[0042] It is also helpful to have some understanding of headset types for noise cancellation systems. Existing and proposed headset types are set forth below.

[0043] Type 1

[0044] This headset has a three pin plug for which an associated three socket jack is required. This is usually installed into the armrest of the passenger seat. The plug is shown in FIG. 1, having two 3.5 mm mono plug pins and one 2.5 mono plug pin. It is commonly known as an ARINC “C2” plug, as will be described further below.

[0045] A mono pin is shown in FIG. 2 in which it can be seen that the pin has two conductors, being a ring 21 and a tip 22.

[0046] A stereo plug pin is shown in FIG. 3 from which it can be seen that the pin has three conductors, being a first ring 31, and second ring 32, and a tip 30.

[0047] Returning again to FIG. 1, the 2.5 mm pin supplies power to the noise cancelling electronics located in or adjunct to the headset. The noise cancellation (NC) electronics typically connect to the jack with preferably a six-conductor cable. Two of these conductors are for power, one conductor for program audio left, one conductor for program audio right and two conductors for audio left ground and audio right ground. Therefore, the jack for this type of headset is one that is designed to accept mono plug pins, not stereo plug pins.

[0048] Between the NC circuit medallion and the headset's transducers are separate cables of two leads, each with four conductors. These provide program audio to the two speakers and noise signal from the two sensors. The sensor conductors are shielded.

[0049] Type 2

[0050] This is a variant of the Type 1 headset. The plug of this type of noise cancellation headset connects to a jack comprising a single 3.5 mm stereo socket and a 2.5 mm stereo socket. The headset is fed programme audio from the passenger seat remote jack unit via the 3.5 mm stereo sockets. Power is provided to the headset's NC circuit via the 2.5 mm stereo socket.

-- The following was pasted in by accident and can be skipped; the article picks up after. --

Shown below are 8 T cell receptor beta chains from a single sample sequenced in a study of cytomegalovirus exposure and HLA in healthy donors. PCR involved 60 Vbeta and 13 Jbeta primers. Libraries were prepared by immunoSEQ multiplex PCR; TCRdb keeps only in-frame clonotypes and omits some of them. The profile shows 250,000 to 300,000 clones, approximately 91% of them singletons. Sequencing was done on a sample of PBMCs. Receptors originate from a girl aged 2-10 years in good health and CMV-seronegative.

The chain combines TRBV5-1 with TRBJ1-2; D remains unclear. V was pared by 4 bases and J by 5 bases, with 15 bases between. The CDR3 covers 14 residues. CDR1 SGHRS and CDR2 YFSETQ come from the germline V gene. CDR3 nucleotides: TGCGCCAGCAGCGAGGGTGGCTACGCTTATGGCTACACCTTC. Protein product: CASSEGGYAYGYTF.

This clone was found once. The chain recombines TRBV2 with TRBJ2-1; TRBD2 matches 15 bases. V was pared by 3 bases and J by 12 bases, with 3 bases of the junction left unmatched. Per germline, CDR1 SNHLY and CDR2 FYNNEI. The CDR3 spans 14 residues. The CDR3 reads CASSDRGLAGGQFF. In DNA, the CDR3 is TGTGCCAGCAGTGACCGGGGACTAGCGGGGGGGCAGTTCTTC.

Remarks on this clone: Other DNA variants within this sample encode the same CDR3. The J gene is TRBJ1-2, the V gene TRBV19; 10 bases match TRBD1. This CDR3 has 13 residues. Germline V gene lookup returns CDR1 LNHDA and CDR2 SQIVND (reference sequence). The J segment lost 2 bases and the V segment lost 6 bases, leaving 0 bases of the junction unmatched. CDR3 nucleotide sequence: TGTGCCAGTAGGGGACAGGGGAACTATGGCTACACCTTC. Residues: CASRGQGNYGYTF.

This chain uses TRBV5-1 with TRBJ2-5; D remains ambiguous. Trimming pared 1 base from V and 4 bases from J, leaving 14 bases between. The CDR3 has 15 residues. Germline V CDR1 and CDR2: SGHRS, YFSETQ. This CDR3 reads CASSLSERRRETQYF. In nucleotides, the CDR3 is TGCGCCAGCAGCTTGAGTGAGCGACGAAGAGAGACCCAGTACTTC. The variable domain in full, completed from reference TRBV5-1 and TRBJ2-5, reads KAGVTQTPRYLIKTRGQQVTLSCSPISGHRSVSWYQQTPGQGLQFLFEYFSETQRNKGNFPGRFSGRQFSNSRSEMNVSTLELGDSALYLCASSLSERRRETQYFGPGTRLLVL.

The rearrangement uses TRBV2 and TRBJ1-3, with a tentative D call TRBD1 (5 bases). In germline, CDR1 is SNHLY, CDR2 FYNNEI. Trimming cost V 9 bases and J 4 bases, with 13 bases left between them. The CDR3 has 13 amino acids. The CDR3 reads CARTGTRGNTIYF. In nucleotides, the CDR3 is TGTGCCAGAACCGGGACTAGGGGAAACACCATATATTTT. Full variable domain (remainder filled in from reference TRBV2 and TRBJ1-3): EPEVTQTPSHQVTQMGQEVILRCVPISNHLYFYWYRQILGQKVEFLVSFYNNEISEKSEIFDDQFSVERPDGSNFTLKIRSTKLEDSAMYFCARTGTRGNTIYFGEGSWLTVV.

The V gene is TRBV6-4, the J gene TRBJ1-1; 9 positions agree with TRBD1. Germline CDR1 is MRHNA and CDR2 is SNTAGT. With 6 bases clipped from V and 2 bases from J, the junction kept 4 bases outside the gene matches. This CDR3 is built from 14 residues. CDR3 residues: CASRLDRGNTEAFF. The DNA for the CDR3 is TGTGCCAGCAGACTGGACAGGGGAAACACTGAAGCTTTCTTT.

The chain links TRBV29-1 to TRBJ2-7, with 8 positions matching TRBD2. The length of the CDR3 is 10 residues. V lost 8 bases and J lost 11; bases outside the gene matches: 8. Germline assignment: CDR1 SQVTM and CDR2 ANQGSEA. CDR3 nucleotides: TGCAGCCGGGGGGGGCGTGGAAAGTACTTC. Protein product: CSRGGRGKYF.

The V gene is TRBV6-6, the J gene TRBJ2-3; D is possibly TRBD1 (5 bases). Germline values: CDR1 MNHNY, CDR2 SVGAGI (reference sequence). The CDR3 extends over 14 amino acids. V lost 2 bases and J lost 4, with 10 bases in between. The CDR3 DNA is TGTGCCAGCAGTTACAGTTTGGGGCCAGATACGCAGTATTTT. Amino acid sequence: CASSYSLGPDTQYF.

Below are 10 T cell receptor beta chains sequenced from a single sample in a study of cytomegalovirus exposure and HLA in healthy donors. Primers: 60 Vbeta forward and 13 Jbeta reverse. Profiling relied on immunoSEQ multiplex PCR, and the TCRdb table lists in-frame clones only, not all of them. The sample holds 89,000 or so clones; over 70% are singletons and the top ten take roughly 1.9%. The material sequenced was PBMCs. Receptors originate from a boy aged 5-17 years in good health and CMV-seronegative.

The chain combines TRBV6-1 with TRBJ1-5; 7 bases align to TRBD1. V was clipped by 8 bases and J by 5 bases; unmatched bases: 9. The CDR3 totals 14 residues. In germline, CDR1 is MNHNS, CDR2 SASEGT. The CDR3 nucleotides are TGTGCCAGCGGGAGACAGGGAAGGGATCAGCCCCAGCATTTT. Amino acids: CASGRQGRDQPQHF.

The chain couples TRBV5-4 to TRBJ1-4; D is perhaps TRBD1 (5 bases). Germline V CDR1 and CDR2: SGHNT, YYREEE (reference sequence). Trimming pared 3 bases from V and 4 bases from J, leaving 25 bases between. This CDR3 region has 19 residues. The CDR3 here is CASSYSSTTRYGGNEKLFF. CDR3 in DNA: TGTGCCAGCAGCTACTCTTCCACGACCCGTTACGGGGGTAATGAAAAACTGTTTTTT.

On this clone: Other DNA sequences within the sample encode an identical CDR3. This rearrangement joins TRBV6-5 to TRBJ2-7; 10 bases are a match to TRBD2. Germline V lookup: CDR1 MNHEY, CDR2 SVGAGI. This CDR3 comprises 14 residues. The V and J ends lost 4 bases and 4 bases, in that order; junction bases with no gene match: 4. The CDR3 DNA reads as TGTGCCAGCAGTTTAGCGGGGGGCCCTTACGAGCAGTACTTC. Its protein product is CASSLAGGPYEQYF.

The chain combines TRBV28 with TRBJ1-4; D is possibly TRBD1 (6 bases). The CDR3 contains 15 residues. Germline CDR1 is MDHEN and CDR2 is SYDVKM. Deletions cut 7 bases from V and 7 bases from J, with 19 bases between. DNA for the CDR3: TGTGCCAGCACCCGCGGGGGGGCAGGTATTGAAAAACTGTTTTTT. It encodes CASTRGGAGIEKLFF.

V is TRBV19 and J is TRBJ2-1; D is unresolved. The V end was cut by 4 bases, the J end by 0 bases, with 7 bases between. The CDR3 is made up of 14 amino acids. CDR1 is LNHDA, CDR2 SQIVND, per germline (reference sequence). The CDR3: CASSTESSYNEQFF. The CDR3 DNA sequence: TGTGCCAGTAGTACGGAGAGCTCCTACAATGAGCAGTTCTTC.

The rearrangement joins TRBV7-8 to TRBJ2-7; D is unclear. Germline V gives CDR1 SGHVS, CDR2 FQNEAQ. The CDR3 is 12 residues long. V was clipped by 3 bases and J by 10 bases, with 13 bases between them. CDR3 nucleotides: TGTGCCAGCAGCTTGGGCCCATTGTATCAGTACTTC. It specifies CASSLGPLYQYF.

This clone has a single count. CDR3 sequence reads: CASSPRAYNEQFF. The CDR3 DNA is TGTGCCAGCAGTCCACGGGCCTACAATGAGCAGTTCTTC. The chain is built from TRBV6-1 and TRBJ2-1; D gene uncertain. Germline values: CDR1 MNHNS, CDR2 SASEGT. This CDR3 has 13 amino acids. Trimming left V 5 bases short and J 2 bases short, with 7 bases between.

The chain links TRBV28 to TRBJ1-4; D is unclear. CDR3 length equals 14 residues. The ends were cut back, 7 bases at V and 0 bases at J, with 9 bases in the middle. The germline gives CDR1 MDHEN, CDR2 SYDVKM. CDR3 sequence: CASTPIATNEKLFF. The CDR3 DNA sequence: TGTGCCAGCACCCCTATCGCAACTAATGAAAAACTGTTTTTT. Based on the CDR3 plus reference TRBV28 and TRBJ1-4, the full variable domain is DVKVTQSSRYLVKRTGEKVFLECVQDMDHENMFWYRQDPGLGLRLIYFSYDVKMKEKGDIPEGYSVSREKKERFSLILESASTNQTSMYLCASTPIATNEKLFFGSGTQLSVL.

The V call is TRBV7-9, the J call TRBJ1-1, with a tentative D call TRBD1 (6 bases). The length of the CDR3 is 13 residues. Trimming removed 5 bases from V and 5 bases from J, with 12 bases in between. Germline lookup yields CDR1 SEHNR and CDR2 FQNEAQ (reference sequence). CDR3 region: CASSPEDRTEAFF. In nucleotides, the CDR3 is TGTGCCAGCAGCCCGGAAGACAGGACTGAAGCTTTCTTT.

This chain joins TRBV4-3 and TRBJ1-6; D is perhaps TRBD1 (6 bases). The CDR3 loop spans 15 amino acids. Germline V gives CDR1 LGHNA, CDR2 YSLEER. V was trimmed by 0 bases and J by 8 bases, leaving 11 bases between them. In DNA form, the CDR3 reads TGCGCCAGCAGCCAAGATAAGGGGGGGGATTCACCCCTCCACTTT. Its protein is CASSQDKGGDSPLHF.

[0051] Type 3

[0052] This headset does not comprise any noise cancellation circuitry and relies on an audio signal that has already been processed to provide noise cancellation. Therefore, the NC circuitry is provided adjunct to the headphone, typically in the seat or within the remote jack unit itself. Control features on the headset may be provided. The control features do not include a noise cancellation circuit, but do include a volume control and an NC gain control. These may both be provided in the form of variable resistors. These control features do not alter the number of conduction paths required or the configuration of the sockets in the jack.

[0053] The cable from the jack to the headset or circuit is preferably seven-conductor assembly (two conductors for audio left and right, two audio grounds and two shielded cables for the sensor left and right).

[0054] Type 4

[0055] This is a variant of the Type 2 headset and is proposed at the present time. It is planned as a personal headset to be sold to passengers who wish to buy an NC headset for personal audio use. This model will have battery power for use with 32 ohm low voltage sources. The batteries will be located in the headset or adjunct to the headset in a box or medallion. Again, these requirements can be supplied using a plug according to the invention.